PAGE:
Even more importantly for the medical community, failing to address the fact that we have many un-well physicians will only lead to a worsening of the already staggering statistic that suicide rates for physicians are estimated to be more than three times higher than the general population. According to the American Foundation for Suicide Prevention, we lose around 400 physicians to suicide every year.
Healthcare organizations need to focus on improving efficiency while still remaining supportive to physicians, selecting and developing leaders with the skills to foster physician engagement, helping physicians optimize work-life balance, and creating an environment that nurtures flexibility and other qualities that help cultivate physician wellness. These interventions must address systemic contributing factors in our practice environment rather than focusing exclusively on helping physicians care for themselves and training them to be more resilient to the changing demands.
The incorporation of physician wellness as a quality indicator will best be promoted through continued dialogue amongst physicians, health system decision makers, payers and the general public. Increased awareness of the importance of physician wellness is needed and a shift in the culture to prioritize wellness will not come suddenly. The benefits of emphasizing this shift will not only affect physician wellness individually by increasing job satisfaction and reducing burnout, but will also help to encourage a more productive and efficient healthcare system that will ultimately benefit the quality of care patients receive.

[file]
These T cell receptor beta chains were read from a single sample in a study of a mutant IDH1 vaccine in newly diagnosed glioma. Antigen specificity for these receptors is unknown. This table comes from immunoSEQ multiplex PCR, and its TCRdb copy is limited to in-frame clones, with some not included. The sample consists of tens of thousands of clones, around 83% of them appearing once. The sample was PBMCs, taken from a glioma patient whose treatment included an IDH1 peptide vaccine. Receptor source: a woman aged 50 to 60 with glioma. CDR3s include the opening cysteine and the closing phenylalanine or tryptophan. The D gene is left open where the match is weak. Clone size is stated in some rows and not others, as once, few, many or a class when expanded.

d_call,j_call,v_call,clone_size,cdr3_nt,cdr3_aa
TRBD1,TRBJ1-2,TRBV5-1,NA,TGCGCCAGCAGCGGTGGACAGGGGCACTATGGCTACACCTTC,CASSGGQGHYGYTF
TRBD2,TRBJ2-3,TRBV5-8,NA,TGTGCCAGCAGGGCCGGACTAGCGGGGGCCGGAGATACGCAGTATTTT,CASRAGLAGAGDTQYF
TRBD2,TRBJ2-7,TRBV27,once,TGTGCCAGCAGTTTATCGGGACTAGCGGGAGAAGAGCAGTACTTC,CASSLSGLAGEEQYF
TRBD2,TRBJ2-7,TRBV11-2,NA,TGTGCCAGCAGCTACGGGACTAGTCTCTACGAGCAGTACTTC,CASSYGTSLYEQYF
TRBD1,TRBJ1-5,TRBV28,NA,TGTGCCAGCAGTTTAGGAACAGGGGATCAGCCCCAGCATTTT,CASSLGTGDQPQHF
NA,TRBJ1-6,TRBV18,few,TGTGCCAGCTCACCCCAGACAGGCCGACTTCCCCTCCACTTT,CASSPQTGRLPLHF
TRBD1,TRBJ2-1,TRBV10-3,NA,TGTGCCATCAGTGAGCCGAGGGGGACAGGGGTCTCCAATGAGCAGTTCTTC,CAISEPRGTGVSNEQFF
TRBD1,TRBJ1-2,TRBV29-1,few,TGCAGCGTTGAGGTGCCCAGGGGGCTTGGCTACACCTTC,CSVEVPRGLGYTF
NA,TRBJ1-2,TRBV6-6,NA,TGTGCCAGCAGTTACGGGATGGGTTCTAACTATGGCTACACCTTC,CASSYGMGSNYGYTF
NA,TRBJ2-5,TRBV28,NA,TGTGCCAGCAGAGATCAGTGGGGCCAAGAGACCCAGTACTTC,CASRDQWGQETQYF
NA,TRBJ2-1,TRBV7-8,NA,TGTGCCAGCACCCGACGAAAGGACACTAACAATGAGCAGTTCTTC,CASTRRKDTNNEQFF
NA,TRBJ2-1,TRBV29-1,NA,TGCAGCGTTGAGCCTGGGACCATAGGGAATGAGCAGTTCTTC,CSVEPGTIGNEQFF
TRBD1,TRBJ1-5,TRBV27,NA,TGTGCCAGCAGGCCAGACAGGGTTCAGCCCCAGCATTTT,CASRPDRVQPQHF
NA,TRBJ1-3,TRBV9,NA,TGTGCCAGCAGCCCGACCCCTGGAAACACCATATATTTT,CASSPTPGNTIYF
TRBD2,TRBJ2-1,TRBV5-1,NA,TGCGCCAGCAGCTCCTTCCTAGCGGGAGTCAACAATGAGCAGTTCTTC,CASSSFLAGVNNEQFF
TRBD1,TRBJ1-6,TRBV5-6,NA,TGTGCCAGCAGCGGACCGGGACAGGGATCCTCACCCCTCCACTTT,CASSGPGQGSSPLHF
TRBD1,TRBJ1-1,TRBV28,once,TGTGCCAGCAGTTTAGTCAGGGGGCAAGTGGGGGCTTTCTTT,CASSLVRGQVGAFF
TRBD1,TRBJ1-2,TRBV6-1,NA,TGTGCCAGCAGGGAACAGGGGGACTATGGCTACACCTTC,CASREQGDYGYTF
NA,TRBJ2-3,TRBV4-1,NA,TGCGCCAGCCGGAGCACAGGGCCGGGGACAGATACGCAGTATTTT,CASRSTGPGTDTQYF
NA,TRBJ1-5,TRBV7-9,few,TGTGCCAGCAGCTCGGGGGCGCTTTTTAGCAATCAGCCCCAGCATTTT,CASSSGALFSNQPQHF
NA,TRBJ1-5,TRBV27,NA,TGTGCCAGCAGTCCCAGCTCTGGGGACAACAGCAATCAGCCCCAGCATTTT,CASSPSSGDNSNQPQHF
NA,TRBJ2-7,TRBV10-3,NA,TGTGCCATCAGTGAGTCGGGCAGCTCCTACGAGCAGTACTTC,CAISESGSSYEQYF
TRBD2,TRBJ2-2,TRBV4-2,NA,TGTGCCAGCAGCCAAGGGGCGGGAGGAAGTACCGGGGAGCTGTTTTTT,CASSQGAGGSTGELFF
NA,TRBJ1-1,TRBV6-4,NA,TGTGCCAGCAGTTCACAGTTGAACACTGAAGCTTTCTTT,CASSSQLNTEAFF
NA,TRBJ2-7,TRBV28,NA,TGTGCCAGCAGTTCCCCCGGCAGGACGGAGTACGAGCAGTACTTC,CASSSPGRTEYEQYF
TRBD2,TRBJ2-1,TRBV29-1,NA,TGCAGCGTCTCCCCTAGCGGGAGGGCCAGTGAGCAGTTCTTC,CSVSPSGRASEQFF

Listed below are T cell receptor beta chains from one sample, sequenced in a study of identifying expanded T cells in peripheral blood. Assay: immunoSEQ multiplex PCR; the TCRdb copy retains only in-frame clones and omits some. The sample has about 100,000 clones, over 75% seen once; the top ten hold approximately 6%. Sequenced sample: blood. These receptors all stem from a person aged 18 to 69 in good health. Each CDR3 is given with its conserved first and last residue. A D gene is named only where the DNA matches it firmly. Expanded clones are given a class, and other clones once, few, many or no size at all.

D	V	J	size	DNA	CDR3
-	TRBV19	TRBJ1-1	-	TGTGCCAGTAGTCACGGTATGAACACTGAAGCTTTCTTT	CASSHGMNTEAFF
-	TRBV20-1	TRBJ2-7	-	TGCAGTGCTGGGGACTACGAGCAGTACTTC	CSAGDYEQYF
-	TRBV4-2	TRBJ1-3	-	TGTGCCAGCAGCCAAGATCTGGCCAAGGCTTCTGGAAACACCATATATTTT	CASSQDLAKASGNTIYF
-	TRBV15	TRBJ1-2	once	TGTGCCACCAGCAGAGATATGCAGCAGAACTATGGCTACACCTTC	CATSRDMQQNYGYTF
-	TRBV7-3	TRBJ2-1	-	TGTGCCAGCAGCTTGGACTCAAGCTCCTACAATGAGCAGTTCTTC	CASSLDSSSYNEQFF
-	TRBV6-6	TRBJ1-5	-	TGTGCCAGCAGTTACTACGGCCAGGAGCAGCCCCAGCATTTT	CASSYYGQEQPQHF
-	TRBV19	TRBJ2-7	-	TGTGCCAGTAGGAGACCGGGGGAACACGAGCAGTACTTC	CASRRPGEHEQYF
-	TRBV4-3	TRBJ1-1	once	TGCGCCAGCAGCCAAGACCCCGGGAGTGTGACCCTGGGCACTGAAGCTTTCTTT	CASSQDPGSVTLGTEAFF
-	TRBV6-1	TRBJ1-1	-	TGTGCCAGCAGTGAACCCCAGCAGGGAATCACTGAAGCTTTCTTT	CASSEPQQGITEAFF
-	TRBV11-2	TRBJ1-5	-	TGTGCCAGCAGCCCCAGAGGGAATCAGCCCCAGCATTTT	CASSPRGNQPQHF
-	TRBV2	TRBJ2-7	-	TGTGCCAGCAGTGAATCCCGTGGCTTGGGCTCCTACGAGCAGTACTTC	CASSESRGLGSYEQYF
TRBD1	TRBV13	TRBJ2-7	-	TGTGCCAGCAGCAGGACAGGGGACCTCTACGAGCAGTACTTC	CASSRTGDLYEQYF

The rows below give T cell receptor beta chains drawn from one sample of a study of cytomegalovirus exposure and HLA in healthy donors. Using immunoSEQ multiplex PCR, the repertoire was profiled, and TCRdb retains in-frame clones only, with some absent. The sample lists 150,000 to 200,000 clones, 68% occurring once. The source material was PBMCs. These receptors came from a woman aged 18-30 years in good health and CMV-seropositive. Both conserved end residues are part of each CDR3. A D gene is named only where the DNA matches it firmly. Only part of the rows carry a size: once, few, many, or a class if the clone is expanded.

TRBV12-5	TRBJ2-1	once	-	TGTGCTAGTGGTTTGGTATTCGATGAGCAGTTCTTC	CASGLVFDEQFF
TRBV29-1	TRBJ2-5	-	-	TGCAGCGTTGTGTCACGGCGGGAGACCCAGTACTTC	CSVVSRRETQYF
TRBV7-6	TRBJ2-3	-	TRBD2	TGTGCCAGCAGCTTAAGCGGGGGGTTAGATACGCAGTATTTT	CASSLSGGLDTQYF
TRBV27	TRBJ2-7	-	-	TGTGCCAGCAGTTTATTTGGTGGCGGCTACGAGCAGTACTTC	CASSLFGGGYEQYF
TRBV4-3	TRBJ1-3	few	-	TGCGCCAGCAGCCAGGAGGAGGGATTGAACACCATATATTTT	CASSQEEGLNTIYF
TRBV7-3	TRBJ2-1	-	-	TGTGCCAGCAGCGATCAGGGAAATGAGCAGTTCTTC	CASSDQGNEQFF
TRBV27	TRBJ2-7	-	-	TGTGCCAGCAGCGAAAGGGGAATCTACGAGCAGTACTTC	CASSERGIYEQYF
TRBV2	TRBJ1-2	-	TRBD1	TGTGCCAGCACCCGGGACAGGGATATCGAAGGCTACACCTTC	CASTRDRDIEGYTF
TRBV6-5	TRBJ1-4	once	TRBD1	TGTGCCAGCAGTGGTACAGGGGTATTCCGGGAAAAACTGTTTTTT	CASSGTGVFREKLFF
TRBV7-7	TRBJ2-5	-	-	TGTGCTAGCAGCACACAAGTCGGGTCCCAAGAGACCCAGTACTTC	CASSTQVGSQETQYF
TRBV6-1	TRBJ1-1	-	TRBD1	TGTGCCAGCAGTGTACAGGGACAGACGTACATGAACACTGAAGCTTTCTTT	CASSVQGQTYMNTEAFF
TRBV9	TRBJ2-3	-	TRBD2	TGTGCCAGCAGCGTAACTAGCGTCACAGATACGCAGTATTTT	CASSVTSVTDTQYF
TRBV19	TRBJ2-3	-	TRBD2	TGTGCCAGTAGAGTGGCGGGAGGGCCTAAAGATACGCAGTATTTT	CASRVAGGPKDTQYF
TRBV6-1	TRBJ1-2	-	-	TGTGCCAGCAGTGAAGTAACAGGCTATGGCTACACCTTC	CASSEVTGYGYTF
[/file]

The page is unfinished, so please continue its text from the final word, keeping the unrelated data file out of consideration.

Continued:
The last time I went home to see my brother is forever imprinted in my memory. The moments before he died were peaceful yet surreal. His body frail and unrecognizable at the end, he breathed his last breaths with an almost anticipatory ease. The days, weeks and months that followed were numbing for me. But from my experience, I recognized the critical importance of self-awareness in assessing and promoting my own wellness.
As physicians we dedicate our lives to the service of others. We tend to the sick and nurture those in despair. We ease suffering with medical therapy and make daily decisions that carry weight far beyond the walls of the hospitals in which we practice. As important members of healthcare systems, we must continue to advocate for ourselves by opening dialogue regarding individual and organizational approaches to improving physician wellness. Though current medical practice focuses on quality metrics surrounding patient satisfaction and care, physicians who are not well cannot deliver efficient and empathetic care.
Physician wellness matters. Though we are slowly developing metrics to better understand it, wellness is a quality indicator we must learn to value and measure to improve the practice of medicine in the future.
Rashmee Patil, MD, is a board-certified internal medicine physician licensed and practicing in New York. She looks forward to pursuing a fellowship in hepatology and liver transplantation in the upcoming academic year. Her interests include narrative medicine and journalism.